Friday, January 23, 2015

shut 'em down before the markets go boom! | U.S. oil and gas rig counts dropped to their lowest level in over four years, falling by an additional 74 units for the week ending on January 16. The lower count provides fresh evidence that low oil prices are forcing drillers to pare back operations and slash spending.
While that may soon begin to cut into actual production figures, a new Wood Mackenzie report finds a lot of nuance in the oil patch, painting a complex picture of what to expect in 2015. The report identifies several trends beyond the simple narrative that low prices will force a cutback in drilling.
First, Wood Mackenzie estimates that at $40 per barrel, many producing wells could be shut in. In fact, about 1.5 million barrels per day of production would be “cash negative” – meaning it wouldn’t even make sense to continue pumping at the most marginal wells, which tend to have extremely low-output. These “stripper wells,” which only produce 15 barrels of oil per day or less, have high costs given their level of production.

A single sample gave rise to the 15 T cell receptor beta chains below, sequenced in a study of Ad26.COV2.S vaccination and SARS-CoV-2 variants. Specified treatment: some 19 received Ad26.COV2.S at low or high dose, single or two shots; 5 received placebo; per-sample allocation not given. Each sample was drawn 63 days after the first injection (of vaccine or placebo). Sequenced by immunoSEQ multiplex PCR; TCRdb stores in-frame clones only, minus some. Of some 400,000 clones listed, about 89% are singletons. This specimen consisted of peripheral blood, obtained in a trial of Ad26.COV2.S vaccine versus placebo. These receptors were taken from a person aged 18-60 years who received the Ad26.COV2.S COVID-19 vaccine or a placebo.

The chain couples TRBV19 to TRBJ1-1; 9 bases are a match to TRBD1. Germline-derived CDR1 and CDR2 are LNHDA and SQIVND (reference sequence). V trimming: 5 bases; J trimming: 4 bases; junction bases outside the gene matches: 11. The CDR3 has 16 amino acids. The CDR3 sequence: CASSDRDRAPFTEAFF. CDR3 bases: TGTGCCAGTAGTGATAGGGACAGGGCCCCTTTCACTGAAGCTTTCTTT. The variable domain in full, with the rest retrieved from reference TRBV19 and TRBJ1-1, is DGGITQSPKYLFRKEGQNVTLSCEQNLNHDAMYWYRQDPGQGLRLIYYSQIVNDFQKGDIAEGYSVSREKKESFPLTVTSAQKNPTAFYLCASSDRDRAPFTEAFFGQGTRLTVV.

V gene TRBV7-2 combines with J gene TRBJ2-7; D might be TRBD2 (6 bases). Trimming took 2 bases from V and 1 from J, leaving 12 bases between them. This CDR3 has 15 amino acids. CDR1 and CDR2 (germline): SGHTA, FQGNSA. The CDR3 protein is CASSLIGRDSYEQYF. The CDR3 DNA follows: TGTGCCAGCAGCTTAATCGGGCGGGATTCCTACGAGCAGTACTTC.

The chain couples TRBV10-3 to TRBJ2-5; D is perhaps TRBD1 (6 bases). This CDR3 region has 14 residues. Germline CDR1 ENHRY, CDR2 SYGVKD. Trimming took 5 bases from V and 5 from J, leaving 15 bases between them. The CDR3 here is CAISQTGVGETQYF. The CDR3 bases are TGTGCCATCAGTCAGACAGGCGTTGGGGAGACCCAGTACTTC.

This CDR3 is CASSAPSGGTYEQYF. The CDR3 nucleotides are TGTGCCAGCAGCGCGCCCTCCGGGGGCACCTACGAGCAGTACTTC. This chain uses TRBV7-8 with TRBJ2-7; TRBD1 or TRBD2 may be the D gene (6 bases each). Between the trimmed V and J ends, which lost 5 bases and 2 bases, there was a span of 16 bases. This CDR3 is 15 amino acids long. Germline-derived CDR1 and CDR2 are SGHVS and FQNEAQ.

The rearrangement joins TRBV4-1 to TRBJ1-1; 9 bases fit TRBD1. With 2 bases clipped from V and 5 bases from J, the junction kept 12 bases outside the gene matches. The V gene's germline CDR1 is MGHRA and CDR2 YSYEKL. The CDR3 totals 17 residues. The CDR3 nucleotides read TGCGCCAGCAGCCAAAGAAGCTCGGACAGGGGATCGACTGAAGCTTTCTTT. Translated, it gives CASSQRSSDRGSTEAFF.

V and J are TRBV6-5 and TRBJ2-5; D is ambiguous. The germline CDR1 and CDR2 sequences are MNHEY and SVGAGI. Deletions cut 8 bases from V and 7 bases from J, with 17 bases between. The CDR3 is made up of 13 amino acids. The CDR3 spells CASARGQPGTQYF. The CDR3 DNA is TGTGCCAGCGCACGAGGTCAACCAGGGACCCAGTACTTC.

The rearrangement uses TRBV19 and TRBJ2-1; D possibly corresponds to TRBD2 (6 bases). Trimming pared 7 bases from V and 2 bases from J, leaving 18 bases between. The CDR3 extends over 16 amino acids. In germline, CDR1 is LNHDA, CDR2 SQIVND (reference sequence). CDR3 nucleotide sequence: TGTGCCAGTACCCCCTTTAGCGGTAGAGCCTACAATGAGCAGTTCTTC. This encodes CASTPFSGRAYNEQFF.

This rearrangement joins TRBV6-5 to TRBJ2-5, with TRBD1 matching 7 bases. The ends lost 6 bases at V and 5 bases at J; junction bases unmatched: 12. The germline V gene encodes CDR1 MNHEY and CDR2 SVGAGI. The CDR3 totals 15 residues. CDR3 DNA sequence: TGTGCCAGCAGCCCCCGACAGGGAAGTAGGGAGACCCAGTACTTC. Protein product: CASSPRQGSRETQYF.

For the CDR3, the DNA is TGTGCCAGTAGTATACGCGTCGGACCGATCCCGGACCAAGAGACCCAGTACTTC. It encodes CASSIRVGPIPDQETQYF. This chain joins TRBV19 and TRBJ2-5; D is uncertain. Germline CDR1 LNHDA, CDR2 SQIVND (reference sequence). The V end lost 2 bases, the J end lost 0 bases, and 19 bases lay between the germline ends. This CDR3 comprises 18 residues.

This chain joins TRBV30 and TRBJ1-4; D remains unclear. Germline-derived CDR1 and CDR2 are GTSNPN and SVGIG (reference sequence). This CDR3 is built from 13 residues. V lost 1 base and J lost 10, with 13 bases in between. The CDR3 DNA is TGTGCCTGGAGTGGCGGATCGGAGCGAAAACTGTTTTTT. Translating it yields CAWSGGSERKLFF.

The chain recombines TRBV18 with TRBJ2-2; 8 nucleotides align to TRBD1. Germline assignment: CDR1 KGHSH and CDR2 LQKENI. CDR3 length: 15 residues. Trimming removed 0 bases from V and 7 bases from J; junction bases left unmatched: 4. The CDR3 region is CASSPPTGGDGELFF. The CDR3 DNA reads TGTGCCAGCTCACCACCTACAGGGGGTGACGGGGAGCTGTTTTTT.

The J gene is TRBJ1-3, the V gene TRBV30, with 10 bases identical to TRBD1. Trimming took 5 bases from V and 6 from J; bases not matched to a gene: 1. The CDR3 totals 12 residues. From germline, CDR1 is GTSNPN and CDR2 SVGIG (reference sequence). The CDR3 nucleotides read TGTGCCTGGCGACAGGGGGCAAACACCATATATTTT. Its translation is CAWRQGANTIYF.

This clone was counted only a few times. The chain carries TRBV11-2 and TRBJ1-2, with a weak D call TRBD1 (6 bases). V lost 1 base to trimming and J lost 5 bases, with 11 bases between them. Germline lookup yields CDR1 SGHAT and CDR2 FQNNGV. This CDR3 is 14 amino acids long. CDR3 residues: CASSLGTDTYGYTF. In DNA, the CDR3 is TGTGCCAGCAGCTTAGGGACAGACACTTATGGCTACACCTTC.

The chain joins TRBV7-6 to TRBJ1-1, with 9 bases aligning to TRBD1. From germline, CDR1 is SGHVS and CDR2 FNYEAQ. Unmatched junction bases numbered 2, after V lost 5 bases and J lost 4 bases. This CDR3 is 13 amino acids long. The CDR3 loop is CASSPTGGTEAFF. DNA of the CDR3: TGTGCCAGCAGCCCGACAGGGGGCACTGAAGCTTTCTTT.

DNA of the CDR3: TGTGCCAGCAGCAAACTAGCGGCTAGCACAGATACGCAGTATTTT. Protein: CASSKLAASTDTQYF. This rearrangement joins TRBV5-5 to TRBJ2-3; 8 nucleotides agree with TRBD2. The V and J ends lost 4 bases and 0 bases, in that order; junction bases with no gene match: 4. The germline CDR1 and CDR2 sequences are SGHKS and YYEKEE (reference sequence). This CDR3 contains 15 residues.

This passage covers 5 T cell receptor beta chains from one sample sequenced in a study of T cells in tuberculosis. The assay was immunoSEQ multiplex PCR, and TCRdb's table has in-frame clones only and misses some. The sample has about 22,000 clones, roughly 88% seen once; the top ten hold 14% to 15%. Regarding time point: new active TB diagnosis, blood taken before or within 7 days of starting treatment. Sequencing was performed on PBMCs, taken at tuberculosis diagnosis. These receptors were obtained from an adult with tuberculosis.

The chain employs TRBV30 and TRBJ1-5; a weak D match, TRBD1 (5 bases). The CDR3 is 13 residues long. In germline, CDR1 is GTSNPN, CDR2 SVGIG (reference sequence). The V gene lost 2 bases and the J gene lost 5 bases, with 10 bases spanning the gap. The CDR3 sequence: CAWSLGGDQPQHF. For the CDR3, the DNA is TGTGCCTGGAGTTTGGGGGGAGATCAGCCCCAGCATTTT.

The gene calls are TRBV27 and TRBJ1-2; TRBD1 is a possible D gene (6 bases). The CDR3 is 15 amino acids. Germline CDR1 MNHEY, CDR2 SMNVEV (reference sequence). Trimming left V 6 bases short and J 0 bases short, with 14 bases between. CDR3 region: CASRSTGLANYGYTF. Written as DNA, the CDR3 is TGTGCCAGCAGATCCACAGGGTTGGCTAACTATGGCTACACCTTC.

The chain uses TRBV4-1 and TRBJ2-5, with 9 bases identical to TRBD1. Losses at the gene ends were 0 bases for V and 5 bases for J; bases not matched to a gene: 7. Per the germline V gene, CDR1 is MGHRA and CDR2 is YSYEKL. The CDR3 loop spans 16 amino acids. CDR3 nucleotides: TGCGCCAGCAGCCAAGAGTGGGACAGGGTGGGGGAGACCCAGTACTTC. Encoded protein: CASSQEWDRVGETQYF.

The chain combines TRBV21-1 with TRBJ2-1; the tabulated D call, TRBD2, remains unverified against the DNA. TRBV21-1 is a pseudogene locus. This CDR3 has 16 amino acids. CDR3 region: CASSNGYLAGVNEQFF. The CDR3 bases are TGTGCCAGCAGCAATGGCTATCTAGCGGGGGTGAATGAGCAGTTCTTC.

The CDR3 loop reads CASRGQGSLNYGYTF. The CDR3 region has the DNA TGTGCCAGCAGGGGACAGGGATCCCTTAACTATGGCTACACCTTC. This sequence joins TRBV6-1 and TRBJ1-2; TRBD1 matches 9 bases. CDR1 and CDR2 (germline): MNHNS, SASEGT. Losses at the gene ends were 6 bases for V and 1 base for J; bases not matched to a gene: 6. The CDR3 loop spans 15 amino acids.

Wells producing such a tiny flow of oil may seem like a non issue, but with hundreds of thousands of them dotting the country, they collectively account for about one-tenth of the nation’s production. As these wells become unprofitable, production should start declining.
Elsewhere, larger projects face a complicating set of factors that could slow drilling, but not as fast as some think. That’s because slowing activity is also pushing down the rental rates that drillers pay for rigs. With weak demand, drillers can negotiate down rig prices. This leads to lower costs, helping drillers stay in the game.
Another interesting twist occurring from lower oil prices is the fact that the economics of natural gas production have been relatively enhanced. To be sure, natural gas prices are also low, but over the last several years, the revenues generated from a barrel of oil were so much greater than the equivalent form of energy in natural gas. That pushed companies to focus on wet gas and oil.
For the equivalent amount of energy, natural gas priced at $3 per MMBtu is equal to about $17 to $20 per barrel of oil. That is still significantly lower than the $50 oil is trading for now, but the disparity is not nearly as severe as when oil was trading for $100.


Dale Asberry said...

You beat me to this one